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Paavo Järvi, Estonian National Orchestra Shine in New All-Pärt Disc

Mary Ellyn Hutton
Posted: Nov 5, 2002 - 9:40:02 PM in reviews_2002

Paavo Järvi: Estonian National Orchestra.  Arvo Pärt, "Summa"; "Trisagion"; Symphony No. 3; "Fratres"; "Silouan's Song"; "Festina Lente"; "Cantus in Memoriam Benjamin Britten." Virgin Classics.

(first published in The Cincinnati Post Nov. 4, 2002)

Cincinnati Symphony music director Järvi deserves a summa (cum laude) for this entrancing new release for Virgin Classics by the orchestra of his native land. Arvo Pärt is Estonia’s most famous composer and Järvi and his hometown band – Järvi became artistic adviser of the Tallinn-based Estonian National Orchestra in September - showcase him handsomely.
Six of the seven works exemplify Pärt’s enormously popular "tintinnabuli" style (Latin for "bells"). They are "Summa," "Trisagion," "Fratres," "Silouan’s Song," "Festina Lente" and "Cantus in memoriam Benjamin Britten" (performed by Järvi and the CSO last season).  The earlier Symphony No. 3 (1971), scored for large orchestra, marks Pärt’s adoption of tonality after his early modernist phase. Its cues come from early music – note the distinctive "Landini cadence" at the end of phrases (Landini was a 14th-century Italian composer). But it has a contemporary urgency, especially in Järvi’s reading, with the powerful, timpani episode in the second movement.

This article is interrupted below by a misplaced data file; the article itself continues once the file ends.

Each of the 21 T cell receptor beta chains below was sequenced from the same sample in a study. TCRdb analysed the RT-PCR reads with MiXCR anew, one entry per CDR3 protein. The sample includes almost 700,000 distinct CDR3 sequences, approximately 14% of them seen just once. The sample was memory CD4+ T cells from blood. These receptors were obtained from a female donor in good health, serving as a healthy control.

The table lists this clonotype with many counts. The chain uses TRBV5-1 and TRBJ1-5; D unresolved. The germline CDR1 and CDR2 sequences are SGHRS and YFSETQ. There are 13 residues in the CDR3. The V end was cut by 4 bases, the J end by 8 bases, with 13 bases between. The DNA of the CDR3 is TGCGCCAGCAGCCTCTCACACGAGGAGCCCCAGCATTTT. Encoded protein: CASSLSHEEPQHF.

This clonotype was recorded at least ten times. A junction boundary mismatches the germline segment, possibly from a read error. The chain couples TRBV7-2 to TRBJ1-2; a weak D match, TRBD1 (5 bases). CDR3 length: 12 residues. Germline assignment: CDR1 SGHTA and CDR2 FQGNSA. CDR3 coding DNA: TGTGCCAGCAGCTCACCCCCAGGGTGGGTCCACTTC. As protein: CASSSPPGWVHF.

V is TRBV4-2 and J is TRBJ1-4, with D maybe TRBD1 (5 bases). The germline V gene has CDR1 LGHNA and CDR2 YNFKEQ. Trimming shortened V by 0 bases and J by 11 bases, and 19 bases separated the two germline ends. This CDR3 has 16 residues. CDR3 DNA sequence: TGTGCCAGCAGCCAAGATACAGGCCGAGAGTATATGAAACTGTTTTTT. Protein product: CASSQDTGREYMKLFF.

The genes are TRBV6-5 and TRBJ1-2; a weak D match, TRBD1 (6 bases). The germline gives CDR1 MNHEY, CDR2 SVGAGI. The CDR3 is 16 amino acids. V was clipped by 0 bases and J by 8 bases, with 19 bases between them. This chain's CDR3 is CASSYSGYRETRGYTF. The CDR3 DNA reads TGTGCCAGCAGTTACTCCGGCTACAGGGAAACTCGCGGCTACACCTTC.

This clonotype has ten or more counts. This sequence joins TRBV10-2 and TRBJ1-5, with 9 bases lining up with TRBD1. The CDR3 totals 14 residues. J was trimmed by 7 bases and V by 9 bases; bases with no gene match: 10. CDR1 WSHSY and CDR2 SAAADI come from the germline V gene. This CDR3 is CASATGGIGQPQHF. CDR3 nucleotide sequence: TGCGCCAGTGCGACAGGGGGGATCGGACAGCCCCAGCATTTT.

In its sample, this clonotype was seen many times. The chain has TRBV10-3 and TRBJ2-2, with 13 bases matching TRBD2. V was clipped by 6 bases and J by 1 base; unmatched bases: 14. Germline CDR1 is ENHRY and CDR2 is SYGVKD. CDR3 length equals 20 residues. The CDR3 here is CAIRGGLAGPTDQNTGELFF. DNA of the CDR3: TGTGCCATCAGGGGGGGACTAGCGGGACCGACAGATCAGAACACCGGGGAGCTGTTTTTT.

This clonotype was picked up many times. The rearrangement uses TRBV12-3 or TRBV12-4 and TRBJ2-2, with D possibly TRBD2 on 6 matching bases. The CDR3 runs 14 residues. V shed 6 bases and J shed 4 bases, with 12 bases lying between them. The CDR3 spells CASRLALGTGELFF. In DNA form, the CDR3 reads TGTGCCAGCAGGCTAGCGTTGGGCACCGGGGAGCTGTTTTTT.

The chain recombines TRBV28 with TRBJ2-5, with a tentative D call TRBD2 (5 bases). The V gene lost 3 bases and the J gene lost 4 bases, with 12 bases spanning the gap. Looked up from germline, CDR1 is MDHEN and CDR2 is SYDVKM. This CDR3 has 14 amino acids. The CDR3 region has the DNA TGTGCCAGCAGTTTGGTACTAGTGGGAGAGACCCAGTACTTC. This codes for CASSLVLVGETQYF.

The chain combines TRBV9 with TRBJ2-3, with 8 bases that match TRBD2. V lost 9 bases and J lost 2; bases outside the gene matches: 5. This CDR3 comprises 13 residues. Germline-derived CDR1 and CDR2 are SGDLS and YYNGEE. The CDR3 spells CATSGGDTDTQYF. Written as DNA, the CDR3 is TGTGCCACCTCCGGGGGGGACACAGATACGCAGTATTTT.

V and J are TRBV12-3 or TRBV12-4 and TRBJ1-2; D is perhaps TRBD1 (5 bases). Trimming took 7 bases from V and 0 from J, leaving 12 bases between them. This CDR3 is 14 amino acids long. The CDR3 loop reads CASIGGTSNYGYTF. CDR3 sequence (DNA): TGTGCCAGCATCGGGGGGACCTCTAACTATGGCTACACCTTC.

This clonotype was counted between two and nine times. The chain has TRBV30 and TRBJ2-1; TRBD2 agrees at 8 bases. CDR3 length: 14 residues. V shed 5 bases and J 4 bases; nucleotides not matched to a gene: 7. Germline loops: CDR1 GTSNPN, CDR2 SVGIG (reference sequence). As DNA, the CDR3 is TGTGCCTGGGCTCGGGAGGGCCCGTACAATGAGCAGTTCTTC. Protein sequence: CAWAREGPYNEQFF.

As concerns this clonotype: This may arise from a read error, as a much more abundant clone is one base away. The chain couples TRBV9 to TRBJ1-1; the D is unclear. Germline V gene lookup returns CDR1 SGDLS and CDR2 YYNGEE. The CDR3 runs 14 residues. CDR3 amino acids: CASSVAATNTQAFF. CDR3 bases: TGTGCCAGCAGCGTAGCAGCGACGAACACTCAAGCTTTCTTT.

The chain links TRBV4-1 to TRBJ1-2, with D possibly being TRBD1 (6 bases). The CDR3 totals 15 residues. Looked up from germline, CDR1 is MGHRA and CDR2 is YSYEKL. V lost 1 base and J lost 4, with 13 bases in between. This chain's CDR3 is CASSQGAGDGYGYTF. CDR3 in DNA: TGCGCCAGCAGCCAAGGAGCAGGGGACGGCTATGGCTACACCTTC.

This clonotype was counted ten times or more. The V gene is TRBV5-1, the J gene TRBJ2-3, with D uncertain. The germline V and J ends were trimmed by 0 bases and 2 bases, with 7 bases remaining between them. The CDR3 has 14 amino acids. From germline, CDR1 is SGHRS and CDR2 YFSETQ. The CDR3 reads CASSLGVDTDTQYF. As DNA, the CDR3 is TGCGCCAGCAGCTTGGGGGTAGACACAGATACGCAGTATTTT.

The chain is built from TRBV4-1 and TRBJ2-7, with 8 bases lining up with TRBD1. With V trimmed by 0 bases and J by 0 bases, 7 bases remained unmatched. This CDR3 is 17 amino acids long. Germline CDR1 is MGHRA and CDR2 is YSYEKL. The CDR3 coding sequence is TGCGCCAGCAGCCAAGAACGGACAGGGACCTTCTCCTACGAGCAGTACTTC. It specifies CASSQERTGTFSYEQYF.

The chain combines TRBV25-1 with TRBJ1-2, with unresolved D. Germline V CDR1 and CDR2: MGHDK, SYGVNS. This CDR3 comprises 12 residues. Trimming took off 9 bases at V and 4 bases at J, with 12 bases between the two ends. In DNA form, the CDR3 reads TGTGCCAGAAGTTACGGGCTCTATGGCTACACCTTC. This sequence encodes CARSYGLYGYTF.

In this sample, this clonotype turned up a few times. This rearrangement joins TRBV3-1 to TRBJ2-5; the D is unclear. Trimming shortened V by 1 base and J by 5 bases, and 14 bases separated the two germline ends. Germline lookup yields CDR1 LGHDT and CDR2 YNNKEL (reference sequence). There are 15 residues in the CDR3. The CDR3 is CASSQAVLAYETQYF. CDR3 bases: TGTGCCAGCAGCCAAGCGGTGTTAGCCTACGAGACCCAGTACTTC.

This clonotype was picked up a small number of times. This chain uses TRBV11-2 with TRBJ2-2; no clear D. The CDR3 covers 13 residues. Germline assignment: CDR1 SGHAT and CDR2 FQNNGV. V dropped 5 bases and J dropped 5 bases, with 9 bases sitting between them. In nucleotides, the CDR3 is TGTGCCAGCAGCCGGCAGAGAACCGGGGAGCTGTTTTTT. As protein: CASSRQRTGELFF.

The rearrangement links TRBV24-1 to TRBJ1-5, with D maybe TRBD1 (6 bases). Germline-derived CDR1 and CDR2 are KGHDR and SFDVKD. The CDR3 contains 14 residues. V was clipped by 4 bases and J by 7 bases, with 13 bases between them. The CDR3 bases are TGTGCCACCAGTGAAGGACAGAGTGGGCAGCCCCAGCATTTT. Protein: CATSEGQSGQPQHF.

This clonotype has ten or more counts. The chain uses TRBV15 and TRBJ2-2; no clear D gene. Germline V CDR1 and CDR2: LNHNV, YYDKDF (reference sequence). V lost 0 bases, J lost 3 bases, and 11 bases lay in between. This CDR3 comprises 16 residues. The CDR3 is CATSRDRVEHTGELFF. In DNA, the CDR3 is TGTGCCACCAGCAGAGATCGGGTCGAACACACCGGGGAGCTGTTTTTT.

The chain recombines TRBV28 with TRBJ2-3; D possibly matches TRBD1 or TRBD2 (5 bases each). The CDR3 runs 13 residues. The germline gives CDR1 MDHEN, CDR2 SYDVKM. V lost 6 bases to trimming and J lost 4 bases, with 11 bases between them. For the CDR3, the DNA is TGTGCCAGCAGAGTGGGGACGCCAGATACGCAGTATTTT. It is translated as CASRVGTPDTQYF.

Also called "mystical minimalism," Pärt's "tintinnabuli" style is deeply rooted in his Russian Orthodox faith. "Trisagion" for string orchestra is a haunting work keyed to the Orthodox liturgy. "Summa" is an arrangement for strings of a lovely "Credo" for voices.
In "Fratres" ("Brothers") wood blocks and bass drum set off descending strings over a drone bass. "Silouan’s Song" is a string meditation complete with silences (Silouan was a 20th-century Russian monk). "Festina Lente" ("hasten slowly") for strings and harp has lines moving against each other at different speeds.
"Cantus" with its plaintive, cascading strings and tolling bell concludes this eminently rewarding disc.